Labor Ad Campaign Targets Health-Care Overhaul

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By Jacquie Lee

The AFL-CIO launched an ad campaign June 23 targeted at five states where U.S. senators appear on the fence about supporting the GOP-led effort to overhaul the Affordable Care Act.

“If union members act to oppose the proposal, they have the potential to be influential,” Rebecca Kolins Givan, an associate professor of labor studies and employment relations at Rutgers University, told Bloomberg BNA. Givan predicted Nevada union workers would be especially influential because of the large number of culinary union members in Las Vegas.

“It’s become very politically active and highly mobilized,” Givan said.

The ad campaign uses digital billboards, newspaper ads, and social media such as Facebook and Instagram. The campaign is nationwide, but it focuses specifically on reaching constituents in Alaska, Maine, Nevada, Ohio, and West Virginia, the AFL-CIO’s deputy media director, Josh Goldstein, told Bloomberg BNA June 23.

Rules Rigged, AFL-CIO Says

“This bill drastically alters how health insurance works in this country and rigs the rules in favor of wealthy and insurance companies,” Goldstein said.

Some unions were heavily involved in lobbying for the Affordable Care Act. One observer suggests that is ironic because stipulations in the ACA ended up costing union members a pretty penny.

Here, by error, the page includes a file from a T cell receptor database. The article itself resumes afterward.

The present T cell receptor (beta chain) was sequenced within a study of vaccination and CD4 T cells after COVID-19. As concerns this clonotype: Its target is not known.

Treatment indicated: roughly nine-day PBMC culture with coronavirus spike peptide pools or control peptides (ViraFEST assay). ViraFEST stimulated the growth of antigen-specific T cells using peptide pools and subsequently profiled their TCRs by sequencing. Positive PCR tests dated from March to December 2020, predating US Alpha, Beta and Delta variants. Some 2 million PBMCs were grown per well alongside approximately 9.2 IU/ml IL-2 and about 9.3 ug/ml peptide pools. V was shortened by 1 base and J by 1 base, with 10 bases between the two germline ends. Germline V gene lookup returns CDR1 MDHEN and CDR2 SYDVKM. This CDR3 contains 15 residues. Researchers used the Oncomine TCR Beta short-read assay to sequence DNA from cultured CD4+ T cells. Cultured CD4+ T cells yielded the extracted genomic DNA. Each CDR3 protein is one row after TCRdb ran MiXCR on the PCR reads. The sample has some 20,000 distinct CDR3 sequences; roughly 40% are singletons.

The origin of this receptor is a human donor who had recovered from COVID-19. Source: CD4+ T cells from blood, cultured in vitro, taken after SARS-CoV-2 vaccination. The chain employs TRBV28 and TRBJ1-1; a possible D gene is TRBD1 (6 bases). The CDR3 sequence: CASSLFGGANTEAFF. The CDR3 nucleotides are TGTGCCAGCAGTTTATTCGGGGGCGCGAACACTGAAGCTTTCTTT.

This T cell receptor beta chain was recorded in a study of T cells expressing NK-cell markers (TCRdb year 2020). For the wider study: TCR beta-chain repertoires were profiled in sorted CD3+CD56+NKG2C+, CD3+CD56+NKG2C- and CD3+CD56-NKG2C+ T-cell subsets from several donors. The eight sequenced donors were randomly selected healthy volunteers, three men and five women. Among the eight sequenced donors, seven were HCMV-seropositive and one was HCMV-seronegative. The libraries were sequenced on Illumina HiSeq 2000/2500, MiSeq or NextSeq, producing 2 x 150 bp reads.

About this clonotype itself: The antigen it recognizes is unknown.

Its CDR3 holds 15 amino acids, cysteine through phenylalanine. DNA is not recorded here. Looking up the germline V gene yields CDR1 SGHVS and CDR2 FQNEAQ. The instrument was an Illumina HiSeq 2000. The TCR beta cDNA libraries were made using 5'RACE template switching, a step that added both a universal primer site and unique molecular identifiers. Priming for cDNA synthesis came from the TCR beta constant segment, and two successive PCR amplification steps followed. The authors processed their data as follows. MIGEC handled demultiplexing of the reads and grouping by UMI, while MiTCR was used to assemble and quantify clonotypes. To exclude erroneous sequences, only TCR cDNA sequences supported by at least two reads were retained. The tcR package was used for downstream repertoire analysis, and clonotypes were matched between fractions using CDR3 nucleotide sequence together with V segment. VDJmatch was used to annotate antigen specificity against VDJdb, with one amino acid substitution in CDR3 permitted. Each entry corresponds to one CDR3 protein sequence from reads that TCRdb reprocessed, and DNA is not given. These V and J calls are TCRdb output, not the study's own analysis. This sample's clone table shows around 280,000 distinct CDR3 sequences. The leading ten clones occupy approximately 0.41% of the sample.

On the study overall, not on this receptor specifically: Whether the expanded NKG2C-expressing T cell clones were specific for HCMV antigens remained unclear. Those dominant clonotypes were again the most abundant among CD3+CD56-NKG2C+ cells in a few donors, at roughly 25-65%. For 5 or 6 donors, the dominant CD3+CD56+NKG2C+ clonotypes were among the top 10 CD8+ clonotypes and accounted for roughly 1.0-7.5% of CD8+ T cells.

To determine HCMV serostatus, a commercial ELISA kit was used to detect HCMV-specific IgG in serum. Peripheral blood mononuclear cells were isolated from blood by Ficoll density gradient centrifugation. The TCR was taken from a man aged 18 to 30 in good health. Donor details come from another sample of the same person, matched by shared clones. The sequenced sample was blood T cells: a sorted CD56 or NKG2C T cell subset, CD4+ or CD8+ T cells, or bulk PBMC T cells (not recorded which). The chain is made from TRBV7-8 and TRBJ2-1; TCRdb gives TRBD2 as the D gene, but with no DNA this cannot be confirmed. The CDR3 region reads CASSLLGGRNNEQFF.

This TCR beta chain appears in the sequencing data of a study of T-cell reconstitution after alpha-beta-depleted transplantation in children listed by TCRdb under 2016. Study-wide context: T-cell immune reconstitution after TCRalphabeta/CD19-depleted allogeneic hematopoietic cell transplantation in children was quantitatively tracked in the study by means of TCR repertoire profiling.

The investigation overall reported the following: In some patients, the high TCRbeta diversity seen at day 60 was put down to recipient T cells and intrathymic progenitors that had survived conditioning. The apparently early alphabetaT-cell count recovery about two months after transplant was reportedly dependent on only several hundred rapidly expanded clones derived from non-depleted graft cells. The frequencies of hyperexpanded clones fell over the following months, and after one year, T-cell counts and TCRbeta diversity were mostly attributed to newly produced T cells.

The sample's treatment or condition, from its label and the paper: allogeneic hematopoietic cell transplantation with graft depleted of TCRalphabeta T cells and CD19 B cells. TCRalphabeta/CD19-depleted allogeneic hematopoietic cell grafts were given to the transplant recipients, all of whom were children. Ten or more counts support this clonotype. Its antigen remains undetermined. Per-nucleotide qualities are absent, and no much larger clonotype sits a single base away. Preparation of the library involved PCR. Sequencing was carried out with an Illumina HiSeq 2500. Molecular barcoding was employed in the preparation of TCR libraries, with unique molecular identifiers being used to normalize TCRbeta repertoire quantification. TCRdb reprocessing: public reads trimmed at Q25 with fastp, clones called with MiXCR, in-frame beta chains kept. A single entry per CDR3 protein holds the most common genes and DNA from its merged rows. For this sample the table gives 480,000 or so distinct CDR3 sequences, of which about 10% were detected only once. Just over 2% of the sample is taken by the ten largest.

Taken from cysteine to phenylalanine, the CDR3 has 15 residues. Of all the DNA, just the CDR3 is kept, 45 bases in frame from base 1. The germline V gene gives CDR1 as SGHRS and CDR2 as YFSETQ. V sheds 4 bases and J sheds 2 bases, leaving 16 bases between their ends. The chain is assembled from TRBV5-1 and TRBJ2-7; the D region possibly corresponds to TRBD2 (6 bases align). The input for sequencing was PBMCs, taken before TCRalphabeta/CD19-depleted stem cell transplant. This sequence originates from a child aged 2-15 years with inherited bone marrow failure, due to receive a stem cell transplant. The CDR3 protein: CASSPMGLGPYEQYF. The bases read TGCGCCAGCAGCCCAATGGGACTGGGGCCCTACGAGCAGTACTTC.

“Unions should be providing quality health-care for their membership, but they shouldn’t be trying to drive up the cost for both their members and everyone else,” said Vincent Vernuccio, director of labor policy at the Mackinac Center. “And that’s what happened under Obamacare.”

Vernuccio and Matt Patterson, executive director at the Americans for Tax Reform’s Center for Worker Freedom, said they weren’t up-to-speed enough on the new health-care proposal to comment on its implications for unions down the road.

However, Givan said the prognosis for unions if the GOP health-care bill passes isn’t good.

“The reason that the bill is bad for union members is the reason that it’s bad for everyone, and especially all working people,” she said. “It creates poor coverage, allows costs to boom and is a redistribution of money from the poor to the rich.”

Republicans unveiled the bill June 22. The Fourth of July recess looms as Senate leaders push to vote on the measure before then. That could mean intense negotiations as the GOP fights to win over a few Republicans who have publicly pushed back against the bill.

Sen. Dean Heller (R-Nev.) indicated he won’t vote in favor of the bill “in its current form,” a spokeswoman told Bloomberg BNA June 23. It is unclear whether the ads affected Heller’s decision.

The AFL-CIO wouldn’t specify the cost of its ad campaign. “Six figures is as specific as I can be,” Goldstein said.

To contact the reporter on this story: Jacquie Lee at jlee1@bna.com

To contact the editors responsible for this story: Peggy Aulino at maulino@bna.com; Terence Hyland at thyland@bna.com; Chris Opfer at copfer@bna.com

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